CRS Conference, Oxford 2017

Posted by: Tamsin Tags: There is no tags | Categories: Current News

October
12

Threats to the Liberal International Order are resulting in an upward spike in armed conflicts and threaten a revival of ethnic exclusion, civil war, and nuclear instability, argued Lars Erik Cederman, in his keynote speech to the 2017 CRS Annual Conference. He compared the liberal international order to a garden in a jungle: it needs vigorous action to defend its achievements. Using his own research results, he suggested the link that Gurr drew between minorities at risk and the threat of armed conflict still holds. After a long period in which armed violence has been falling, minority protection has been improving and democratic governance has been spreading, these trends have started to go into reverse. The most recent data suggests a rise in discrimination and exclusion, a higher level of ethnic conflict, a spike in the armed conflict data, coming at the same time as the return to nuclear crises. The rise in populism and the adoption of exclusionary agendas in the White House threatens to erode the liberal world order. Drawing on his own personal reflections, Cederman suggested that a vigorous reform and defence of the liberal order, and reassertion of the values of cooperation, democratic participation, tolerance and pluralism, was vital to avoid the risks this turn to illiberalism might portend.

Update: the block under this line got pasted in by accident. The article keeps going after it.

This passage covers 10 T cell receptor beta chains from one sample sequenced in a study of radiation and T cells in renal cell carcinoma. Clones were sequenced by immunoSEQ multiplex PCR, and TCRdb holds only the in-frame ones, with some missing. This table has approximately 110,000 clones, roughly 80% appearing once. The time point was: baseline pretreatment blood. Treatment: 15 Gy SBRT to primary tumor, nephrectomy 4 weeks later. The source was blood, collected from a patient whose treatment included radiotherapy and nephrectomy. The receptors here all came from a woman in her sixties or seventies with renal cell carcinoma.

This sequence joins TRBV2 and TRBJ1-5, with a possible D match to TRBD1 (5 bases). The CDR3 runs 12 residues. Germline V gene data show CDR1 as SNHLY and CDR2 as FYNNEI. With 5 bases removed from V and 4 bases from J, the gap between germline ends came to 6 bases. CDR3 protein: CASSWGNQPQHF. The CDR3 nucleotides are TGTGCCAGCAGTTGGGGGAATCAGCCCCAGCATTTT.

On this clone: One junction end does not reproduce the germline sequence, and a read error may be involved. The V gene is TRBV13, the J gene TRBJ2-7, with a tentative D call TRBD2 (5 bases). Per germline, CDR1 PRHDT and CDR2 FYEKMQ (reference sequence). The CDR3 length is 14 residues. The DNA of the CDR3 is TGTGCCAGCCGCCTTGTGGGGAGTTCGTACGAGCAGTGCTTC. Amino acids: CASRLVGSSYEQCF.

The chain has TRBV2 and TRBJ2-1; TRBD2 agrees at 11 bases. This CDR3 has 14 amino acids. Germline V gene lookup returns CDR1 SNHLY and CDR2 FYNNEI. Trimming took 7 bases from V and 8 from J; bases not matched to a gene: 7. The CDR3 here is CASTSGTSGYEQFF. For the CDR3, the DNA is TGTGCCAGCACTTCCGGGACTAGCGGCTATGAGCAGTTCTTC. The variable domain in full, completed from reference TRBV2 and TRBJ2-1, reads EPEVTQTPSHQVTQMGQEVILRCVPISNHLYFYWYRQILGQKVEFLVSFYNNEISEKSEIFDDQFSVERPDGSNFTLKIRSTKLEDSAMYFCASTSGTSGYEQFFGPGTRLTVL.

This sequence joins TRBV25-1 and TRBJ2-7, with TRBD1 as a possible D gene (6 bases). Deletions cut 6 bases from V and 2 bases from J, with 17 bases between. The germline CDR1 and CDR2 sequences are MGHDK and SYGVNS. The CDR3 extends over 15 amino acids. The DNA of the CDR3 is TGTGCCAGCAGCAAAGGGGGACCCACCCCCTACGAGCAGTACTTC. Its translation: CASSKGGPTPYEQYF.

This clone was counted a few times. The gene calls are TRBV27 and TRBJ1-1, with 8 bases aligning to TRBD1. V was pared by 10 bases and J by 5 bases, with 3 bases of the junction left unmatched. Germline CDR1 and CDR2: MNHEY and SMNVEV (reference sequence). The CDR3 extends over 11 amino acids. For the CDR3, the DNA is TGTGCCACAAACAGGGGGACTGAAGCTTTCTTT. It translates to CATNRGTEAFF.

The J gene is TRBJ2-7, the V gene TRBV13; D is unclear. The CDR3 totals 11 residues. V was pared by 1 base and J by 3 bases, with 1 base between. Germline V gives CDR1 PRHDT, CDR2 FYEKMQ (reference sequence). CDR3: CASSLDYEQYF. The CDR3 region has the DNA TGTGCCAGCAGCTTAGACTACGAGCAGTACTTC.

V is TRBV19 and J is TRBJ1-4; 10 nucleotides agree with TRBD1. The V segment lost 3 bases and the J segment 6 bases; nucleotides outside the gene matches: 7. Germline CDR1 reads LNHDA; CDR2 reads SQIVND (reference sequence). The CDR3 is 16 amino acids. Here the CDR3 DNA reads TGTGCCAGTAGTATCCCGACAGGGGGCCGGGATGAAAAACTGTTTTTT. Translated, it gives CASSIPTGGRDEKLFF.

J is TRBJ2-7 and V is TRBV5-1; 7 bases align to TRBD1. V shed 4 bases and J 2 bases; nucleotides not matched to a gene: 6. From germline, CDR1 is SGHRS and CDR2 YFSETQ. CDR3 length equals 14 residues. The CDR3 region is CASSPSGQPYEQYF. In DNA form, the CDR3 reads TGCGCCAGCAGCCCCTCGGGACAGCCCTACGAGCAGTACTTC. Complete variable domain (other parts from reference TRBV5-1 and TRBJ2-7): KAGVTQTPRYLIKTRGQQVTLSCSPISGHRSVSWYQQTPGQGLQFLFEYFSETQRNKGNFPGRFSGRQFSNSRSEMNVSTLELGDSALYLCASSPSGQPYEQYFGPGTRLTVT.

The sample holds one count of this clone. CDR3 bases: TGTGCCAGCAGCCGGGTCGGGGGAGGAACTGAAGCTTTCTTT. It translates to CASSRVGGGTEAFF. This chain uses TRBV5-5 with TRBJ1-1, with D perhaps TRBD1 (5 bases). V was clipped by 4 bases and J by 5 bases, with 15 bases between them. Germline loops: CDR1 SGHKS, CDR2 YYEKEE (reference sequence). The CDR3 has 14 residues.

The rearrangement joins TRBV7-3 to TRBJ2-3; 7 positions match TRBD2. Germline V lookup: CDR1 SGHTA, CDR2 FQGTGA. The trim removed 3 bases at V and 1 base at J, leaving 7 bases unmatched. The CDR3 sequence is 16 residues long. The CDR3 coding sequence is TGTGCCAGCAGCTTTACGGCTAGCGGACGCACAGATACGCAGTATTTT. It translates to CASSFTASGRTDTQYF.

Cederman’s keynote was the climax of the CRS Conference, on the theme: ‘Ending Conflicts in Turbulent Times: Exploring the Conflict, Peace and Violence Nexus’. The conference was hosted by the Changing Character of War Programme with the support of the Centre for International Studies at Oxford University. More than 160 participants attended – the highest turnout ever to a CRS conference – with delegates arriving from all over the world.

The conference started with a plenary in which Oxford academics Anke Hoeffler, Richard Caplan, and Peter Wilson reflected thoughtfully on their approaches to our field, prompted by questions from Andrea Ruggieri.

Researchers offered excellent presentations of their ongoing research in five parallel sessions, with four or five presenters in each session. Panels spanned the field, covering among other topics:  civil and international conflicts, interventions, peacekeeping, civilian protection, nonviolence, norms and values, gender and conflict, crime and conflict, religious conflict, dialogue and mediation, the Colombian conflict, peacebuilding and peacemaking (see the conference programme for the full list of sessions).

The winners of this year’s CRS Book Prize were Sabrina Karim and Kyle Beardsley, who presented on their book ‘Equal Opportunities Peacekeeping’. Luke Abbs (Essex) and Heidi Riley (University College Dublin) were the joint winners of this year’s Cedric Smith prize for the best postgraduate paper.

Chris Mitchell took us back to the early days of the Society with an endearing video tribute to Tony de Reuck, a founder of the CRS, who passed away earlier this year.

The medieval milieu of Pembroke college provided a memorable backdrop, and participants enjoyed a fine dinner in the College Hall.

CRS thanks all the participants for their contributions, and is grateful to its partners in Oxford University, to the staff at Pembroke College, Oxford, and to the organizers and programme convenors and volunteers for all their work towards a successful conference.

Details of the 2018 CRS conference to be announced soon.

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